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|Repeating Rifle Muster 1888|
Mannlicher M1888 rifle, from the collections of the Swedish Army Museum.
|Place of origin||Austria-Hungary|
|Used by||See Users|
|Wars||Chilean Civil War|
First Sino-Japanese War
International intervention on the island of Crete
Second Boer War
First Balkan War
Second Balkan War
World War I
Russian Civil War
Austro-Slovene conflict in Carinthia
Revolutions and interventions in Hungary
Retaking of Czech Borderland (1918-1919)
Pacification of Libya
Second Italo-Ethiopian War
Spanish Civil War
Sudeten German uprising 1938
World War II (limited)
Greek Civil War
1948 Palestine war
|Designer||Ferdinand von Mannlicher|
|Manufacturer||Steyr-Mannlicher, Fegyver És Gépgyár|
|Variants||M1888-90, M1888-95, M1888/24|
|Mass||4.41 kg (9.7 lb)|
|Length||1,280 mm (50 in)|
|Barrel length||765 mm (30.1 in)|
M88-90 and M88-95: 8×50mmR
M88/24: 8×57mm IS
|Action||Straight-pull bolt action|
|Muzzle velocity||530 metres per second (1,700 ft/s) with M1888 ball cartridge|
|Feed system||5-round en-bloc clip (stripper clip in M88/24), integral box magazine|
The Repeating Rifle Mannlicher 1888 better known as Mannlicher M1888 was a bolt-action rifle used by several armies from 1888 to 1945. Derived from the M1885 and later M1886 models, it was Ferdinand Mannlicher's third rifle that utilized the "enbloc clip".
The M1888 was a direct and immediate descendant of the M1886 Austrian Mannlicher. This rifle too was a straight-pull, bolt-action, box magazine repeater. As early as the beginning of production of the M1886 the need and desirability for a small-bore rifle was evident. This rifle is virtually identical to its predecessor but for chambering a newly designed 8 mm cartridge, loaded originally with black powder and denominated 8×52mmR.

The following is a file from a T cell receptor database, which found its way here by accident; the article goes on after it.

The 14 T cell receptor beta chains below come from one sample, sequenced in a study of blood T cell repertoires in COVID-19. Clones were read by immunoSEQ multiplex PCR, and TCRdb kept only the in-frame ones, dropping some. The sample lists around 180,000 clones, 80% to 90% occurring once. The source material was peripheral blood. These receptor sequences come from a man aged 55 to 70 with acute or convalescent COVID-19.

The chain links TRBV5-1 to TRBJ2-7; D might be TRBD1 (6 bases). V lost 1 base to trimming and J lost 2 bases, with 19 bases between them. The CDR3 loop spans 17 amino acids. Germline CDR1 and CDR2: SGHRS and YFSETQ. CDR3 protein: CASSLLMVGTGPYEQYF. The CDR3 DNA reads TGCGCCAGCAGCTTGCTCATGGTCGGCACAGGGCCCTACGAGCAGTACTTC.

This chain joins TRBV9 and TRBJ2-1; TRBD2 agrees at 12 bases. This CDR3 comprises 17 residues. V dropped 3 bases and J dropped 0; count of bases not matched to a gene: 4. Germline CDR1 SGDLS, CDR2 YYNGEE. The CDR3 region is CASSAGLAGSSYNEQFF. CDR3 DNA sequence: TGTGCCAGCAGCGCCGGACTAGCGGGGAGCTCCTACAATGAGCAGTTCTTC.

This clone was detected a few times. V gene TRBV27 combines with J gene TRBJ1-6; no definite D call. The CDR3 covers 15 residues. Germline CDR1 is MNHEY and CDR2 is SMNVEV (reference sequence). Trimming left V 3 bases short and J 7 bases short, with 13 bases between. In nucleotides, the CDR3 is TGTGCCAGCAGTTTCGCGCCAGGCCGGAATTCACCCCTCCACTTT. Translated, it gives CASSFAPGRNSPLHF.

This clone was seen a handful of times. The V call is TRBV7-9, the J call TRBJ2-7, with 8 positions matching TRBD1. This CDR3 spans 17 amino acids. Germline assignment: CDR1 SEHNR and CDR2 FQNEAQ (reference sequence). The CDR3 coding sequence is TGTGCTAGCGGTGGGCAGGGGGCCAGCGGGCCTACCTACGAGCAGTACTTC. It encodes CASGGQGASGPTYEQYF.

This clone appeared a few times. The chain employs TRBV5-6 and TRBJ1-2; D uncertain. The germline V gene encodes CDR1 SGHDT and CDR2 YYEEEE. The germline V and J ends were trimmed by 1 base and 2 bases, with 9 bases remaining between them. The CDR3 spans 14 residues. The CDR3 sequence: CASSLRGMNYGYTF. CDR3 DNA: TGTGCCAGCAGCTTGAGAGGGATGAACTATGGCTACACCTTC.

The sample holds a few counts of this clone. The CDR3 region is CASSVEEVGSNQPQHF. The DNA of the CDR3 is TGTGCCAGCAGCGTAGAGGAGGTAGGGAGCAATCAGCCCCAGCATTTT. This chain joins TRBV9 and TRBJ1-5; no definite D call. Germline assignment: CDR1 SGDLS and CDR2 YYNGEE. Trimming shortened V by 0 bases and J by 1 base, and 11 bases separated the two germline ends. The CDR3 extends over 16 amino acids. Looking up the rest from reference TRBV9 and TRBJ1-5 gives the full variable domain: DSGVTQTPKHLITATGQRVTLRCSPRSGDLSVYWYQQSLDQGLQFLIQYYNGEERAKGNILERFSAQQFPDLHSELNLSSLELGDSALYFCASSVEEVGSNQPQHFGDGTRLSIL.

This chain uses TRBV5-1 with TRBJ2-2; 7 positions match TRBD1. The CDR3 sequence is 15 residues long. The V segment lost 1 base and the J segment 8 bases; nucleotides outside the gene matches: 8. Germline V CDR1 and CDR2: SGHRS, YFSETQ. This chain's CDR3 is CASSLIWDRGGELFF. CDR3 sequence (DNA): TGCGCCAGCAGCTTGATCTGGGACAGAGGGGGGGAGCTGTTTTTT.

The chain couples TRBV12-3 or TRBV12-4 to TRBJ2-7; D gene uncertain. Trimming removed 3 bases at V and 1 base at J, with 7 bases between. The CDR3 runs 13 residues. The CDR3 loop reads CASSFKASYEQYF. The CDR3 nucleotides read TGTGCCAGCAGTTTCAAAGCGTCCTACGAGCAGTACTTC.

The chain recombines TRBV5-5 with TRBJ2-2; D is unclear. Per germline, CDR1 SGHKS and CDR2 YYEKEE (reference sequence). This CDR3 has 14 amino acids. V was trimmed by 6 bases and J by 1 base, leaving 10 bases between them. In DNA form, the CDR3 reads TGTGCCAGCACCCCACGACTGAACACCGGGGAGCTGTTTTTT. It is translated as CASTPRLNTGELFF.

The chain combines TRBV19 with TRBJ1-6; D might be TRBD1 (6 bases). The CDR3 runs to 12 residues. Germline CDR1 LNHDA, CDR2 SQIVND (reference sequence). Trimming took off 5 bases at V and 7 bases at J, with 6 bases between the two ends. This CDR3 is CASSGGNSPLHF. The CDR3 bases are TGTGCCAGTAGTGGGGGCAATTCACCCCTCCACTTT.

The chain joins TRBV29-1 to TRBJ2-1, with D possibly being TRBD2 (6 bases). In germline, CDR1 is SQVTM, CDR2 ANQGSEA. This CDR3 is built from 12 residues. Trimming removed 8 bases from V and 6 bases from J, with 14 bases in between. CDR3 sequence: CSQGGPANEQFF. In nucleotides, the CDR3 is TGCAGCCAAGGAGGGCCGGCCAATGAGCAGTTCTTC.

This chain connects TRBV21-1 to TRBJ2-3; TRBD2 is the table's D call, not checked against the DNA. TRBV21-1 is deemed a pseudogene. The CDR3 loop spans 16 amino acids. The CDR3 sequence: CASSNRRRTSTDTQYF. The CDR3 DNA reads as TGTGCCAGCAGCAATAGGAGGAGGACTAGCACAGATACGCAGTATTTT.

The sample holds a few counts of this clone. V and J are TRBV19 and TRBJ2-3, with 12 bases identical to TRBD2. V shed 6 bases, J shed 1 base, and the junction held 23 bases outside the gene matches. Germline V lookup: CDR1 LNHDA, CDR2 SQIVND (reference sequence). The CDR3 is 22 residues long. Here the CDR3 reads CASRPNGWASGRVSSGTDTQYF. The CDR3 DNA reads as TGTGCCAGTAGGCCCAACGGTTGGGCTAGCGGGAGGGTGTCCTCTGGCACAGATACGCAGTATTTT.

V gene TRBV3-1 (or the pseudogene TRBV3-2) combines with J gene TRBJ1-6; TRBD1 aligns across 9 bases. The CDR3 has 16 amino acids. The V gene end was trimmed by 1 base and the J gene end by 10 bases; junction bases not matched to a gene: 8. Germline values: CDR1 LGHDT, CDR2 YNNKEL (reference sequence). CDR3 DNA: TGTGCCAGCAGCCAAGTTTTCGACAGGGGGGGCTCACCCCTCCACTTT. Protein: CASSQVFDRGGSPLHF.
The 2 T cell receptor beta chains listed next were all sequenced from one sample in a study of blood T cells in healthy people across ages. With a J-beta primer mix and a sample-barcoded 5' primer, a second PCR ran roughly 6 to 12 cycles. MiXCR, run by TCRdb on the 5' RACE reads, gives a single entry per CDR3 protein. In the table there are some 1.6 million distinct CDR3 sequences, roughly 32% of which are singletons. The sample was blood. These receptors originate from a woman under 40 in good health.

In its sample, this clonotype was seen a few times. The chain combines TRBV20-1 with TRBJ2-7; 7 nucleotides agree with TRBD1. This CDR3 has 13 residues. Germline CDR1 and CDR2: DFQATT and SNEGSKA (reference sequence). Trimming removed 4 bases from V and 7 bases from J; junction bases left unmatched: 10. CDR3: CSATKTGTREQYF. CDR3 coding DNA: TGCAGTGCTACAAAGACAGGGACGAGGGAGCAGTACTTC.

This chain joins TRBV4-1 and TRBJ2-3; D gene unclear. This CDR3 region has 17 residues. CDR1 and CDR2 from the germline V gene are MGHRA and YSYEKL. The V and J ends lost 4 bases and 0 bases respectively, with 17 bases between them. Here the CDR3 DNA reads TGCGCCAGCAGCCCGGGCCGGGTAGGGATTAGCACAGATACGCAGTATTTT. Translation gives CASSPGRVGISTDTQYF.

Shortly thereafter, the M88 cartridge was converted to semi-smokeless powder. The new cartridge was designated 8mm M.1890 scharfe Patrone and its dimensions were 8×50mmR. The sights of existing black powder 8mm Mannlicher rifles were converted to accommodate semi-smokeless ammunition by the functional arrangement of screw mounting re-graduated sideplates onto the outsides of the existing rear sight walls. The converted rifles were denominated M.88-90.
When in 1890 semi-smokeless powder became available, manufacture of rifles with a longer and thus stronger chamber and modified sights began. Although the smokeless powder filled M.93 8×50mmR cartridge can be used in this rifle, the generated pressure at 40,000 psi (275.8 MPa) is marginal, as the wedge-lock bolt system this rifle uses was originally designed to be shot with less potent black powder filled 11×58mmR ammunution.
China also used this rifle extensively during the Qing dynasty and the Republican era. China first bought Mannlicher 88 rifles before the First Sino-Japanese War in 1894-1895 and after that started production of the unlicensed Kuaili 1888 Kiangnan copy.